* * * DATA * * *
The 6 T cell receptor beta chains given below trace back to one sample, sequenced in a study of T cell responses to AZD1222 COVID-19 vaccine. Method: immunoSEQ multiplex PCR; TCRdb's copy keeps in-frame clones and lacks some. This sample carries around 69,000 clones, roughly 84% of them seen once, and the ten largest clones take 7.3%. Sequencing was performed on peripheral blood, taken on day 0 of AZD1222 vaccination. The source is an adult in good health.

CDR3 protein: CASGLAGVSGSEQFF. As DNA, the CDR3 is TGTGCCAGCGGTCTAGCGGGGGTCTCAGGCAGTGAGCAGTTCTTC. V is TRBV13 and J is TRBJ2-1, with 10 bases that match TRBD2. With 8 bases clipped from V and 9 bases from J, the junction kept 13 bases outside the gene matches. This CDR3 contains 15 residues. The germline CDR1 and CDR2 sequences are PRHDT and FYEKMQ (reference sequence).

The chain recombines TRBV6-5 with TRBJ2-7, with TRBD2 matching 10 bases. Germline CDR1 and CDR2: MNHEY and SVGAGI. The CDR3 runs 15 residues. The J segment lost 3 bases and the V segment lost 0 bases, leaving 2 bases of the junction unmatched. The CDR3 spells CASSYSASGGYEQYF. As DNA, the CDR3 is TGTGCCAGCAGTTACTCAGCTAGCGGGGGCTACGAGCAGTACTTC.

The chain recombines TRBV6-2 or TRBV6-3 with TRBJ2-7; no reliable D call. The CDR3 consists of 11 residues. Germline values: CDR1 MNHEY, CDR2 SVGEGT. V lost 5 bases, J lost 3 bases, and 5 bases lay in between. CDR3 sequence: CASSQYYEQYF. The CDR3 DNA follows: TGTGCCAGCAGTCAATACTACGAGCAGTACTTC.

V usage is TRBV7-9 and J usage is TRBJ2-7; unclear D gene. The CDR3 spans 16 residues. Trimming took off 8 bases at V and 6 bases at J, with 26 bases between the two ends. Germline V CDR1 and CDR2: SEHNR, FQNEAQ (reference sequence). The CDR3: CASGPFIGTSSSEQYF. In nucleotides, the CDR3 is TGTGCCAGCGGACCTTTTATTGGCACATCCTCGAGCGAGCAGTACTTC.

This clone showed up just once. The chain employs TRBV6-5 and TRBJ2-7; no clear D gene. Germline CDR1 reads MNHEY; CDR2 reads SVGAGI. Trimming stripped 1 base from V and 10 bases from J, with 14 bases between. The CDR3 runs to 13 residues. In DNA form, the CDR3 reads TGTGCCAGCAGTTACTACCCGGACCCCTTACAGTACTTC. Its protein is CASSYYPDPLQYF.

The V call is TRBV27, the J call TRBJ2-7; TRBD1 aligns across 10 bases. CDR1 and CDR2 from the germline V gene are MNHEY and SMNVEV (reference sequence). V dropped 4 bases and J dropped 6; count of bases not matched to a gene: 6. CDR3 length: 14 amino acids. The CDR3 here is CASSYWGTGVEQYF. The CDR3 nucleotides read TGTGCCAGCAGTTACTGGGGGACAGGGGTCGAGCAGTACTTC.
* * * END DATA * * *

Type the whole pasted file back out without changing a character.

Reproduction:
The 6 T cell receptor beta chains given below trace back to one sample, sequenced in a study of T cell responses to AZD1222 COVID-19 vaccine. Method: immunoSEQ multiplex PCR; TCRdb's copy keeps in-frame clones and lacks some. This sample carries around 69,000 clones, roughly 84% of them seen once, and the ten largest clones take 7.3%. Sequencing was performed on peripheral blood, taken on day 0 of AZD1222 vaccination. The source is an adult in good health.

CDR3 protein: CASGLAGVSGSEQFF. As DNA, the CDR3 is TGTGCCAGCGGTCTAGCGGGGGTCTCAGGCAGTGAGCAGTTCTTC. V is TRBV13 and J is TRBJ2-1, with 10 bases that match TRBD2. With 8 bases clipped from V and 9 bases from J, the junction kept 13 bases outside the gene matches. This CDR3 contains 15 residues. The germline CDR1 and CDR2 sequences are PRHDT and FYEKMQ (reference sequence).

The chain recombines TRBV6-5 with TRBJ2-7, with TRBD2 matching 10 bases. Germline CDR1 and CDR2: MNHEY and SVGAGI. The CDR3 runs 15 residues. The J segment lost 3 bases and the V segment lost 0 bases, leaving 2 bases of the junction unmatched. The CDR3 spells CASSYSASGGYEQYF. As DNA, the CDR3 is TGTGCCAGCAGTTACTCAGCTAGCGGGGGCTACGAGCAGTACTTC.

The chain recombines TRBV6-2 or TRBV6-3 with TRBJ2-7; no reliable D call. The CDR3 consists of 11 residues. Germline values: CDR1 MNHEY, CDR2 SVGEGT. V lost 5 bases, J lost 3 bases, and 5 bases lay in between. CDR3 sequence: CASSQYYEQYF. The CDR3 DNA follows: TGTGCCAGCAGTCAATACTACGAGCAGTACTTC.

V usage is TRBV7-9 and J usage is TRBJ2-7; unclear D gene. The CDR3 spans 16 residues. Trimming took off 8 bases at V and 6 bases at J, with 26 bases between the two ends. Germline V CDR1 and CDR2: SEHNR, FQNEAQ (reference sequence). The CDR3: CASGPFIGTSSSEQYF. In nucleotides, the CDR3 is TGTGCCAGCGGACCTTTTATTGGCACATCCTCGAGCGAGCAGTACTTC.

This clone showed up just once. The chain employs TRBV6-5 and TRBJ2-7; no clear D gene. Germline CDR1 reads MNHEY; CDR2 reads SVGAGI. Trimming stripped 1 base from V and 10 bases from J, with 14 bases between. The CDR3 runs to 13 residues. In DNA form, the CDR3 reads TGTGCCAGCAGTTACTACCCGGACCCCTTACAGTACTTC. Its protein is CASSYYPDPLQYF.

The V call is TRBV27, the J call TRBJ2-7; TRBD1 aligns across 10 bases. CDR1 and CDR2 from the germline V gene are MNHEY and SMNVEV (reference sequence). V dropped 4 bases and J dropped 6; count of bases not matched to a gene: 6. CDR3 length: 14 amino acids. The CDR3 here is CASSYWGTGVEQYF. The CDR3 nucleotides read TGTGCCAGCAGTTACTGGGGGACAGGGGTCGAGCAGTACTTC.